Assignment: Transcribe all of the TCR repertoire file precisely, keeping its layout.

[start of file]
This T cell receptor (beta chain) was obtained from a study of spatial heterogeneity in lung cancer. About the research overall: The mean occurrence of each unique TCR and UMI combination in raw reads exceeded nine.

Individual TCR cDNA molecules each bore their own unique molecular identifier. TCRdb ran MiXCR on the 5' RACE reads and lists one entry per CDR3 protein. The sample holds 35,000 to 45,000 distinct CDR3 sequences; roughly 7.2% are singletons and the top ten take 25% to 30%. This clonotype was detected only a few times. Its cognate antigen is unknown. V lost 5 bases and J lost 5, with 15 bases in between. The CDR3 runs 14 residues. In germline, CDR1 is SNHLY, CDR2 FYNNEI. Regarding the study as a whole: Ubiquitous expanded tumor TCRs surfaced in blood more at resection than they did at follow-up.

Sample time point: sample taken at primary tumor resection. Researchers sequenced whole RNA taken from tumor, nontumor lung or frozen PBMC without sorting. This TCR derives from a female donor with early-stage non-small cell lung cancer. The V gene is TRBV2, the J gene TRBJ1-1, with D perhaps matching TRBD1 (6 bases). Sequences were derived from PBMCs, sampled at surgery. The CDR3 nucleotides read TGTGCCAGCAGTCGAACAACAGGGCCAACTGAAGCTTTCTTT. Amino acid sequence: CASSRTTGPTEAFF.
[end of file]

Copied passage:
This T cell receptor (beta chain) was obtained from a study of spatial heterogeneity in lung cancer. About the research overall: The mean occurrence of each unique TCR and UMI combination in raw reads exceeded nine.

Individual TCR cDNA molecules each bore their own unique molecular identifier. TCRdb ran MiXCR on the 5' RACE reads and lists one entry per CDR3 protein. The sample holds 35,000 to 45,000 distinct CDR3 sequences; roughly 7.2% are singletons and the top ten take 25% to 30%. This clonotype was detected only a few times. Its cognate antigen is unknown. V lost 5 bases and J lost 5, with 15 bases in between. The CDR3 runs 14 residues. In germline, CDR1 is SNHLY, CDR2 FYNNEI. Regarding the study as a whole: Ubiquitous expanded tumor TCRs surfaced in blood more at resection than they did at follow-up.

Sample time point: sample taken at primary tumor resection. Researchers sequenced whole RNA taken from tumor, nontumor lung or frozen PBMC without sorting. This TCR derives from a female donor with early-stage non-small cell lung cancer. The V gene is TRBV2, the J gene TRBJ1-1, with D perhaps matching TRBD1 (6 bases). Sequences were derived from PBMCs, sampled at surgery. The CDR3 nucleotides read TGTGCCAGCAGTCGAACAACAGGGCCAACTGAAGCTTTCTTT. Amino acid sequence: CASSRTTGPTEAFF.